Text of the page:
Professional ratings
Review scores
AllMusic     [3]
MusicHound     [7]
Daily VaultC-[8]

Having Fun with Elvis on Stage has been described as the worst album of Elvis Presley's career.[5] Critics felt that the album's material was spliced in a manner lacking any continuity and nearly devoid of comprehensibility, let alone humor.[1][3] Mark Deming of AllMusic states that "some have called Having Fun with Elvis on Stage thoroughly unlistenable, but actually it's worse than that; hearing it is like witnessing an auto wreck that somehow plowed into a carnival freak show, leaving onlookers at once too horrified and too baffled to turn away."[3] Nick Greene, a writer for Mental Floss, felt that the material presented on the record is "so incoherent, you don't really get an idea of his stage presence, despite the fact that all the audio comes from his shows."[1] Rock critics Jimmy Guterman and Owen O'Donnell, writing in their 1991 book The Worst Rock and Roll Records of All Time, named it the worst rock album ever, although one could easily argue this point, since there is no actual "rock and roll" on the record.[5]

The album peaked at number 130 on the main Billboard album chart,[5] and peaked at number 9 on the Billboard Hot Country LPs chart.[9] At the request of Presley, the album was eventually deleted.[6] However, bootlegs of the album are popular, and an anonymous person created a Having Fun With Elvis on Stage, Part Two record that has been circulated.[3] The original album remains unavailable on CD, but it has been reissued as a series of three 10" records in the United Kingdom.[6]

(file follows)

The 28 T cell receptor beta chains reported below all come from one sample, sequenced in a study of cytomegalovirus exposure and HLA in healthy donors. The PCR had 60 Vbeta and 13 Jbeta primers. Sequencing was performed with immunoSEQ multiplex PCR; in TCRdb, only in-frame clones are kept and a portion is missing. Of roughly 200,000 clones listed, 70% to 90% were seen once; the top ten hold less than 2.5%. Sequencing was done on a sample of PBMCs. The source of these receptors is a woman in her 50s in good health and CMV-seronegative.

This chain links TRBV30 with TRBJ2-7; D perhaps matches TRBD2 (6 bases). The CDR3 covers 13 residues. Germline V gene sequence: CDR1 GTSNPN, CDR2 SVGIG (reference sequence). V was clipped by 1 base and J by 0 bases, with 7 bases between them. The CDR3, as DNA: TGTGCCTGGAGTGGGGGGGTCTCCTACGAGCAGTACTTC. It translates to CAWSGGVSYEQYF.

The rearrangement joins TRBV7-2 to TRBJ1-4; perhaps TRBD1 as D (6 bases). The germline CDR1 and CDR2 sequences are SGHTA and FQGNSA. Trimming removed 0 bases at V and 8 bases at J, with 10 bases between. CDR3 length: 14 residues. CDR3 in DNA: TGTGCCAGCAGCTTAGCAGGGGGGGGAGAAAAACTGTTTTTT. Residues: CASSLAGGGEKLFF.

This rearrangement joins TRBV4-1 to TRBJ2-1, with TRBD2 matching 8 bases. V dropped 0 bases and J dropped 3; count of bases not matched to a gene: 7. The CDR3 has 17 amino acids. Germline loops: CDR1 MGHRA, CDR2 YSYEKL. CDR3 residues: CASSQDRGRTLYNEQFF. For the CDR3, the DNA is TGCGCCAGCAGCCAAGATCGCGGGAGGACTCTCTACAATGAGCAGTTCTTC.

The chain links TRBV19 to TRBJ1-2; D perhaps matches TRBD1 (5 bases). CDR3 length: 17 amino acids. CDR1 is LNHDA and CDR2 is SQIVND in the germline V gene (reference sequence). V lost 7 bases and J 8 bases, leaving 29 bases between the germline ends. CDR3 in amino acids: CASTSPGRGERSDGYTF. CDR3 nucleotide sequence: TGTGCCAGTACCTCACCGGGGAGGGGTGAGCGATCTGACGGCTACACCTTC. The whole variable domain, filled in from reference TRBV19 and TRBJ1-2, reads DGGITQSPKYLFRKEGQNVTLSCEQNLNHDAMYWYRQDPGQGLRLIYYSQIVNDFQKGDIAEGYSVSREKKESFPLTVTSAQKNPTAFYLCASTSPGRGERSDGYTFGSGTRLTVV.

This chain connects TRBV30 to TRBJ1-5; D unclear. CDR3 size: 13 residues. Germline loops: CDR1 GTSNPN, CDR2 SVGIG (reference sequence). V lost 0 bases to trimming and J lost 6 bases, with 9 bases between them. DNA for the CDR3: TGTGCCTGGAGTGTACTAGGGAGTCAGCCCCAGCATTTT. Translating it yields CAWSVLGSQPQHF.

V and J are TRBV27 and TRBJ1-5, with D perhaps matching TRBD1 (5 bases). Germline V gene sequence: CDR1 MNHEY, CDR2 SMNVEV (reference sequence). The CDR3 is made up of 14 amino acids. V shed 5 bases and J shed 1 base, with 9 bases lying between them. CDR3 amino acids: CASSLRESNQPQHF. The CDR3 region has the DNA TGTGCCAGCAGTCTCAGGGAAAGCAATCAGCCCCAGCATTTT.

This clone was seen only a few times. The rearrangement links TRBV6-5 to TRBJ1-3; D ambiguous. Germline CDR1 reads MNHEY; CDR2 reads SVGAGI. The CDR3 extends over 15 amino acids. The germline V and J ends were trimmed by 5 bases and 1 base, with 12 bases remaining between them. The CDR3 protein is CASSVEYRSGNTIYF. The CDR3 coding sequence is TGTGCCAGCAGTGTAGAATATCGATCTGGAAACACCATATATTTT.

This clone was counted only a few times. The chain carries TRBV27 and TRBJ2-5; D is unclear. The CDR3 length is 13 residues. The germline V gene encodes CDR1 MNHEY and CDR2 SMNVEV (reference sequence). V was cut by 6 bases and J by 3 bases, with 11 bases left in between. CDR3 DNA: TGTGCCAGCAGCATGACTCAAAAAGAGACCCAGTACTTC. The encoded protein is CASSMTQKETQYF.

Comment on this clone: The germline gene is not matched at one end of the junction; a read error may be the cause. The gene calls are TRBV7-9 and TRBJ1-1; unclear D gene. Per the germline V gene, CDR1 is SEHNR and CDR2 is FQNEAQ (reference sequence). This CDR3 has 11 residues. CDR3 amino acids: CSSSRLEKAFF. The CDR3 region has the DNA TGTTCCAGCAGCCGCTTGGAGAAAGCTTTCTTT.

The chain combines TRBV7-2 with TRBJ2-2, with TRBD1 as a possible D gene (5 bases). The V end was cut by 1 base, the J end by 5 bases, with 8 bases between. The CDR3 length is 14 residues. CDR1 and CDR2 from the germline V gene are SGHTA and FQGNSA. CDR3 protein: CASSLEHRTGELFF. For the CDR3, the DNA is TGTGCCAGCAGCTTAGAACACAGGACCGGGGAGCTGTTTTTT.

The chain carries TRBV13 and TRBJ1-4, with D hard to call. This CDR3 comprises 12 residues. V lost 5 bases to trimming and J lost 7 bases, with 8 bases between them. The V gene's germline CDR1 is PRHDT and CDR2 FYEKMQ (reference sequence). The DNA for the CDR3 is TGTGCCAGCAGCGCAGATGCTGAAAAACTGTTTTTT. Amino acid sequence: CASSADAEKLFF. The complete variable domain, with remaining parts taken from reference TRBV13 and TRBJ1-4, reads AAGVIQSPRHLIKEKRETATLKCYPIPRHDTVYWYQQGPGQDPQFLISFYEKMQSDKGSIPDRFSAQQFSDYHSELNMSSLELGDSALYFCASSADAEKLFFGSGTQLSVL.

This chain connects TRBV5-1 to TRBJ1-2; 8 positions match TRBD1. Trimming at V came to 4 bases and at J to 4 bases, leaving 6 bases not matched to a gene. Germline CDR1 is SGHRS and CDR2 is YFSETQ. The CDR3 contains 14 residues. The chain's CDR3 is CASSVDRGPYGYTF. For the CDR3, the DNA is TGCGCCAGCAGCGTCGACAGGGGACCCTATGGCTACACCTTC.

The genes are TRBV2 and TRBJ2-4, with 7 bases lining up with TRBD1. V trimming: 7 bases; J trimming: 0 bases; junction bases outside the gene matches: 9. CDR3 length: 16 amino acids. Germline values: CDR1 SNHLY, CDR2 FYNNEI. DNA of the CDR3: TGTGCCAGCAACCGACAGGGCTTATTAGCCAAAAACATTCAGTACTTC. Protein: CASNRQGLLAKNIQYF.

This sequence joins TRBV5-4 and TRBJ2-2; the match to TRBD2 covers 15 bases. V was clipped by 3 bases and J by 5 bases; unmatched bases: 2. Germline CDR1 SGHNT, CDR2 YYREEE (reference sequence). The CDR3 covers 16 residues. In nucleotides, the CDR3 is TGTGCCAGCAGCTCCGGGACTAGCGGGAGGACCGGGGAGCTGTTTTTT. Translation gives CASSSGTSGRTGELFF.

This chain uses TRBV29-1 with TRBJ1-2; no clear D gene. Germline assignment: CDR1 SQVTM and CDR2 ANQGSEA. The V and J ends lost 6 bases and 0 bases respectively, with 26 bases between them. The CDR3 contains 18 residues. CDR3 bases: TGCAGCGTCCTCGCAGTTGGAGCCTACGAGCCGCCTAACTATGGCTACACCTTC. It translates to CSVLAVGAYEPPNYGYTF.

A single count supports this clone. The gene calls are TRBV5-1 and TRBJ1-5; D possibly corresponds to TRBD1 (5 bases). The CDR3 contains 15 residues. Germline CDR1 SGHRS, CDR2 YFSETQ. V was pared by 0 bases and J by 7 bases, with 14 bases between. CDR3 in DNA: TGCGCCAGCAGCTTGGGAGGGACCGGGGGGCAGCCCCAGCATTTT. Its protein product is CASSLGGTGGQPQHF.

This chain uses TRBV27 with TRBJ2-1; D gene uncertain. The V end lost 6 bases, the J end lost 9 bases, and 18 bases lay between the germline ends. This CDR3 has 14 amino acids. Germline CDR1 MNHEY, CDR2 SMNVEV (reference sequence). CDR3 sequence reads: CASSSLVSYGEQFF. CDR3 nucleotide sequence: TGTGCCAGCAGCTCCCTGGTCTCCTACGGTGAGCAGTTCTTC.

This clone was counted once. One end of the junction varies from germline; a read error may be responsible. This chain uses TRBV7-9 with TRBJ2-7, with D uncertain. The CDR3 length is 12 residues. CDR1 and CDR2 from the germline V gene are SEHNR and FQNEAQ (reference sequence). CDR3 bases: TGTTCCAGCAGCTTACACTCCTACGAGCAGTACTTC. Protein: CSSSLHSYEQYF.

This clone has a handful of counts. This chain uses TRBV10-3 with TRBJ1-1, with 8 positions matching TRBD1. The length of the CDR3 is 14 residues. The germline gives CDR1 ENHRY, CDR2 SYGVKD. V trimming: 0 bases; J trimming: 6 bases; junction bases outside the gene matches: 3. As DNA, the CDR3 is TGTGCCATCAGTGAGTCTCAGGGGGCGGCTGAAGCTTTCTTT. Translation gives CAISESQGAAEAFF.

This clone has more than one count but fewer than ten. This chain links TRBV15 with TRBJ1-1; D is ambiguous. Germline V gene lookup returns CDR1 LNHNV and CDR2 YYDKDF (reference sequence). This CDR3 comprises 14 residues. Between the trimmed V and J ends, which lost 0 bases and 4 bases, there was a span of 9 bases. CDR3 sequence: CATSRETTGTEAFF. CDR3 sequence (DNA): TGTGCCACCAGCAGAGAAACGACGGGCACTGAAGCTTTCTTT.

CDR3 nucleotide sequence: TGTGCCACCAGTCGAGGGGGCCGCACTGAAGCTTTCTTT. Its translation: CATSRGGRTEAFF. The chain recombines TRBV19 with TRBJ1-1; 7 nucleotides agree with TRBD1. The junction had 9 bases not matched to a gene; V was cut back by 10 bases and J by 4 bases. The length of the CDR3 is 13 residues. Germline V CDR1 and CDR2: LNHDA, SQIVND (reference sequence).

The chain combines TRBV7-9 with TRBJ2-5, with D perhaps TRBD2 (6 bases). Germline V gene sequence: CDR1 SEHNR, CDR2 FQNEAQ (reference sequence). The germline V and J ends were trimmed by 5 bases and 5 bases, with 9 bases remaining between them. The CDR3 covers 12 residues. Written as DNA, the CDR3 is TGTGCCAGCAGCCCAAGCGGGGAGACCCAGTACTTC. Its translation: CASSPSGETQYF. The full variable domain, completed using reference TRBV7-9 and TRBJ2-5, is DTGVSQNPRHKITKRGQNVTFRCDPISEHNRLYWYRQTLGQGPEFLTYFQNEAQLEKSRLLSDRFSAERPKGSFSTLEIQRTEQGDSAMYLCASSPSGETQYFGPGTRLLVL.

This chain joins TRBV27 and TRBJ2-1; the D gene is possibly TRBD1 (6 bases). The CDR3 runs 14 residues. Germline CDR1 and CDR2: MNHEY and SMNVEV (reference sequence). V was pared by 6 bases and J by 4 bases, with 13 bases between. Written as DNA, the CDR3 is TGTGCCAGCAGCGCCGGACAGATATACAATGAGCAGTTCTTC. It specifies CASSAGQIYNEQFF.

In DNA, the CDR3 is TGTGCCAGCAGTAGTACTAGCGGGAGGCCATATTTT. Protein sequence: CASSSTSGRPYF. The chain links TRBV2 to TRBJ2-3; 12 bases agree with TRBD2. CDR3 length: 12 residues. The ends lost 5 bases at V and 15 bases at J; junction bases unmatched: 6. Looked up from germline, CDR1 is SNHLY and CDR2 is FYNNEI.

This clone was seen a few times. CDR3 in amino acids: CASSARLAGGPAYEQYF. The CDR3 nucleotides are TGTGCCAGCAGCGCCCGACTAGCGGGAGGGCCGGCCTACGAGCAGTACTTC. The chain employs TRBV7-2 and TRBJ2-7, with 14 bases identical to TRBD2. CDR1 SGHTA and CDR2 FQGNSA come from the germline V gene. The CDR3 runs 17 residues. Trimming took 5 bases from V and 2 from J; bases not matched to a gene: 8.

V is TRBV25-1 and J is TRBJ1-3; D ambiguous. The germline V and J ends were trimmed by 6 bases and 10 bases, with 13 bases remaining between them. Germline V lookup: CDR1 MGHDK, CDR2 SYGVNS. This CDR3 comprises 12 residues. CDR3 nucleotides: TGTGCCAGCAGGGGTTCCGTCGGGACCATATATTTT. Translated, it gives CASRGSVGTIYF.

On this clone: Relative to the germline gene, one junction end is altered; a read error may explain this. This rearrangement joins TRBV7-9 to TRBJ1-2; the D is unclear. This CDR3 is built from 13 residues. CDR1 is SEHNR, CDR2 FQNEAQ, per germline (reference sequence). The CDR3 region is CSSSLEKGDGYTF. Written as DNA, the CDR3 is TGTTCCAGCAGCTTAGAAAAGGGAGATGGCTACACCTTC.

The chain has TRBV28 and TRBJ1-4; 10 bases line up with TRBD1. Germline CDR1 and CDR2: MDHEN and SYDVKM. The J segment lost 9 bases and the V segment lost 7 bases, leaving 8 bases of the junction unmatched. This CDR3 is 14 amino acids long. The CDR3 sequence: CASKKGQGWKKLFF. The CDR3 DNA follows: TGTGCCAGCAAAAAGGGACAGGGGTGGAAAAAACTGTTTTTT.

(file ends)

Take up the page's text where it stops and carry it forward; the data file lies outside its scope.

Track listingEdit

  1. Side A  – 18:06
  2. Side B  – 19:00



Chart (1974) Peak
Billboard Top Selling LP's 130
Billboard Hot Country LPs 9

See alsoEdit


  1. ^ a b c d e f g h Greene, Nick (October 7, 2014). "Listening to Elvis Presley's Bizarre Album of Stage Banter". Mental Floss. Retrieved January 10, 2015.
  2. ^ Nash, Alanna (2002). The Colonel: The Extraordinary Story of Colonel Tom Parker and Elvis Presley. Aurum Press Ltd. p. 285. ISBN 978-1-85410-948-4.
  3. ^ a b c d e Deming, Mark. "Elvis Presley Having Fun with Elvis on Stage". AllMusic. Retrieved June 20, 2015.
  4. ^ Roy Carr and Mick Farren, Elvis: The Illustrated Record (Harmony Books, 1982), p. 156.
  5. ^ a b c d e Guterman, Jimmy and O'Donnell, Owen. The Worst Rock n' Roll Records Of All Time (Citadel Press, 1991).
  6. ^ a b c d "Having Fun with Elvis". Hymies Vintage Records. October 29, 2012. Retrieved January 10, 2015.
  7. ^ Graff, Gary; Durchholz, Daniel (eds) (1999). MusicHound Rock: The Essential Album Guide. Farmington Hills, MI: Visible Ink Press. p. 892. ISBN 1-57859-061-2.CS1 maint: extra text: authors list (link)
  8. ^ Thelen, Christopher. "Having Fun With Elvis On Stage". Retrieved July 17, 2019.
  9. ^ a b "Hot Country LPs". Billboard. 86 (52): 36. December 26, 1974. Retrieved January 10, 2015.

External linksEdit